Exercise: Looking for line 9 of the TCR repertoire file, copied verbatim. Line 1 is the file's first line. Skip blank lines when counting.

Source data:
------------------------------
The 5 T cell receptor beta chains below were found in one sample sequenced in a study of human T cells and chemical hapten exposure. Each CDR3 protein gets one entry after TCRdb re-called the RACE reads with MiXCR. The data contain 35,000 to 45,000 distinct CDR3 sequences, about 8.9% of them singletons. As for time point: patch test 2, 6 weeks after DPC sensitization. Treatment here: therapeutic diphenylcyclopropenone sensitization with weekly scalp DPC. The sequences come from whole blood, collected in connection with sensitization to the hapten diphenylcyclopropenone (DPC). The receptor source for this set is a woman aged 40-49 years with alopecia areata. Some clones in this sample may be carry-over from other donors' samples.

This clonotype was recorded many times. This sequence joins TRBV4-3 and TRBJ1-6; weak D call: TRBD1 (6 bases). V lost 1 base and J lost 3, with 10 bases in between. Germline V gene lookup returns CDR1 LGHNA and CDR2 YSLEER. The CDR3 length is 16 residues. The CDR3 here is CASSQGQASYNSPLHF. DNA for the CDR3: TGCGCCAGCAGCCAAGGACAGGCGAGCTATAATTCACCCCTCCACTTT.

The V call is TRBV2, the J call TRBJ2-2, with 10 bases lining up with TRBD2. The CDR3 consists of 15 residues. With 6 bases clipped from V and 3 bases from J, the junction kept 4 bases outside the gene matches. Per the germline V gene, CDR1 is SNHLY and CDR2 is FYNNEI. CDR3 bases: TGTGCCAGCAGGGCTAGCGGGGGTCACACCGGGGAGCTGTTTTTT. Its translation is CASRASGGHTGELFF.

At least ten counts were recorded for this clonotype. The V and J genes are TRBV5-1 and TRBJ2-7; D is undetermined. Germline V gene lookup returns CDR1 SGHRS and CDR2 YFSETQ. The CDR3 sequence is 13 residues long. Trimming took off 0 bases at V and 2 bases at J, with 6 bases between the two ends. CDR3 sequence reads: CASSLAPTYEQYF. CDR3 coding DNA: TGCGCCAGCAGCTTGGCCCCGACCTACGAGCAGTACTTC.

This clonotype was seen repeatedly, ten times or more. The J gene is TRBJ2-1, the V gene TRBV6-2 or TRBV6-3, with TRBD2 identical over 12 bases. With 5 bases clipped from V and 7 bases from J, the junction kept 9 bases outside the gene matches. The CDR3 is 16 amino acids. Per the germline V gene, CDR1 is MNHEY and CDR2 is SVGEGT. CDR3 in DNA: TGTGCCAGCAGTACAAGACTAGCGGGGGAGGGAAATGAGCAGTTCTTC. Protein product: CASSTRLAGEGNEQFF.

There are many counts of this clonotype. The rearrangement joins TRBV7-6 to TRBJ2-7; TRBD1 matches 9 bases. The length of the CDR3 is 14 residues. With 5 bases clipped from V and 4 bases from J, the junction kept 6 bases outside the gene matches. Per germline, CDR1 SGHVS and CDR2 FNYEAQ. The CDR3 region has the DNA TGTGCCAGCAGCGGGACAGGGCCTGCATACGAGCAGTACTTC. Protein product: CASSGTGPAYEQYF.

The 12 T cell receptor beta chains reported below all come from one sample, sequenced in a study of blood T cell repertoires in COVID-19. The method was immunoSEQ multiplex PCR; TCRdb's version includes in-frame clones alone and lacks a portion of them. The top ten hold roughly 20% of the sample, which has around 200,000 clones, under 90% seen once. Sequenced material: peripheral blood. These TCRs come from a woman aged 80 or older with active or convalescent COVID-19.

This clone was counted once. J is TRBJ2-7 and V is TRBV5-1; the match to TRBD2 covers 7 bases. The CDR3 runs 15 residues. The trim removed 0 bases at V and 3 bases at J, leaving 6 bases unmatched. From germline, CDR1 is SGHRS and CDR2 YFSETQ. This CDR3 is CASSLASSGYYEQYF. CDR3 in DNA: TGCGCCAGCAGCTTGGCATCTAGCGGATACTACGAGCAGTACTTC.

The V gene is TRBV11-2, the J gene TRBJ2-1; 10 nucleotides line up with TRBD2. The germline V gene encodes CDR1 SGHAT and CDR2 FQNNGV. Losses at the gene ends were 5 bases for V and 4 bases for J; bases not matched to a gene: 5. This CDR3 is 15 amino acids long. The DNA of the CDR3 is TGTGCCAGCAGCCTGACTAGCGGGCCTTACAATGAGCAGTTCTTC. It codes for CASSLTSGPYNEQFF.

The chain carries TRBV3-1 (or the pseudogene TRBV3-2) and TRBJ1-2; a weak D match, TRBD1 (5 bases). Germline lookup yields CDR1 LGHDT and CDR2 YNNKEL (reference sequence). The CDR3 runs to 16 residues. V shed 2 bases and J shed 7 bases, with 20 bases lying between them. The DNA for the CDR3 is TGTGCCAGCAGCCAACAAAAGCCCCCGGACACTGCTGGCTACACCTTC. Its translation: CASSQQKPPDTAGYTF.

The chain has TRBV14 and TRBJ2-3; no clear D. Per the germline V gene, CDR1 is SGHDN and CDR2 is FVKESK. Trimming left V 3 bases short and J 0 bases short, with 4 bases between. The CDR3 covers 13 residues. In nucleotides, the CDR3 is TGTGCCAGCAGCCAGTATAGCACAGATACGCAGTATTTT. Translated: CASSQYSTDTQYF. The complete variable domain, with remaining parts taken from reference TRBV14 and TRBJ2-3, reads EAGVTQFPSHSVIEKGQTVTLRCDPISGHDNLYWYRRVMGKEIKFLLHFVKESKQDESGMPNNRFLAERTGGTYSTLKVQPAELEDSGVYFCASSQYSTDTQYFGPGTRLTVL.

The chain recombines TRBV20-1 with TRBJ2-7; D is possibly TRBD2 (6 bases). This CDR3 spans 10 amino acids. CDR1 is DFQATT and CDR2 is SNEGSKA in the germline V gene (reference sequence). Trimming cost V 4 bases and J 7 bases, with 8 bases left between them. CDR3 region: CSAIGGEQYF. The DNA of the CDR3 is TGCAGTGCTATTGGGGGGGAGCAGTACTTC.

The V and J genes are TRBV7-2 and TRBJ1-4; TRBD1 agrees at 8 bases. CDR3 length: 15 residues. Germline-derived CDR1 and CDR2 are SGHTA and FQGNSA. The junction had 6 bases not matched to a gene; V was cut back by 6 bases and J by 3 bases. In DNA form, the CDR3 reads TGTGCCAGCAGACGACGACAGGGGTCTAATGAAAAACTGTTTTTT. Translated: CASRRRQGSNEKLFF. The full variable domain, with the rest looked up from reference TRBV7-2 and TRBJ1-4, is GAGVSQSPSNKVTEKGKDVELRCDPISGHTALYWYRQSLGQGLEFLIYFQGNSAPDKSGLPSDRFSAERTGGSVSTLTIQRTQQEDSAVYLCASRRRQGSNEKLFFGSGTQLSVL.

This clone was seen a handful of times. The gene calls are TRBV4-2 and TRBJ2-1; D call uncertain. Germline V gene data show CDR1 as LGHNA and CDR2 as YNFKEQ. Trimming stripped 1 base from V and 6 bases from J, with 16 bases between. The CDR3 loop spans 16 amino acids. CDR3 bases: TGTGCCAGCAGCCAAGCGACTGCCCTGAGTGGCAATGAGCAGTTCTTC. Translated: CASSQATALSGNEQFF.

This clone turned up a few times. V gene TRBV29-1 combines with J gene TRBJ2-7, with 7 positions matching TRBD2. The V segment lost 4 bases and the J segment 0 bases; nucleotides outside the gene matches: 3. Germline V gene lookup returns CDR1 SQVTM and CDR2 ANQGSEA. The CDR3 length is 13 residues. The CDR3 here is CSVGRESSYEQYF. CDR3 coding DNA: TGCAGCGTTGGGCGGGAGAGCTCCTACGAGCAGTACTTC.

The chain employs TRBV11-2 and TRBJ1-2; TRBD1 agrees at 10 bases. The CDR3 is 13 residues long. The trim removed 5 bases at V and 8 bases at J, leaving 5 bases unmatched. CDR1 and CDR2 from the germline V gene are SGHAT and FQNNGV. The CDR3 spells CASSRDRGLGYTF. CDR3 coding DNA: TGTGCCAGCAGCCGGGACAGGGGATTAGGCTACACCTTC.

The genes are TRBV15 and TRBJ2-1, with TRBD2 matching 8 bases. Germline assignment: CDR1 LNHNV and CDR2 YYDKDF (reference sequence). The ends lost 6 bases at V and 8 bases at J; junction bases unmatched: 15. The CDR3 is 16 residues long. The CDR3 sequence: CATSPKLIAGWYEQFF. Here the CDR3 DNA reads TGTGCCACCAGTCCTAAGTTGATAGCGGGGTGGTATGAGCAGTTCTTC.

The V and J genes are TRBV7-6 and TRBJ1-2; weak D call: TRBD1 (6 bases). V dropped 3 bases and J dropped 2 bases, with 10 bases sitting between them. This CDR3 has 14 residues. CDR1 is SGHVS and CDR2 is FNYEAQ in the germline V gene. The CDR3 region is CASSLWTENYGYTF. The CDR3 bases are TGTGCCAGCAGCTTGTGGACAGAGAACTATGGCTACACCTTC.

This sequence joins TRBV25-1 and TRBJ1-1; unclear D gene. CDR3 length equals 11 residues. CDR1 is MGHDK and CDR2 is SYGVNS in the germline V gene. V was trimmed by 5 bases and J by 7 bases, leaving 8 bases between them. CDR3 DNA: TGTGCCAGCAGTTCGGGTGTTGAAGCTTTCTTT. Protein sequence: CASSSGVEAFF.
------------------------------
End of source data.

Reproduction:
The V gene is TRBV11-2, the J gene TRBJ2-1; 10 nucleotides line up with TRBD2. The germline V gene encodes CDR1 SGHAT and CDR2 FQNNGV. Losses at the gene ends were 5 bases for V and 4 bases for J; bases not matched to a gene: 5. This CDR3 is 15 amino acids long. The DNA of the CDR3 is TGTGCCAGCAGCCTGACTAGCGGGCCTTACAATGAGCAGTTCTTC. It codes for CASSLTSGPYNEQFF.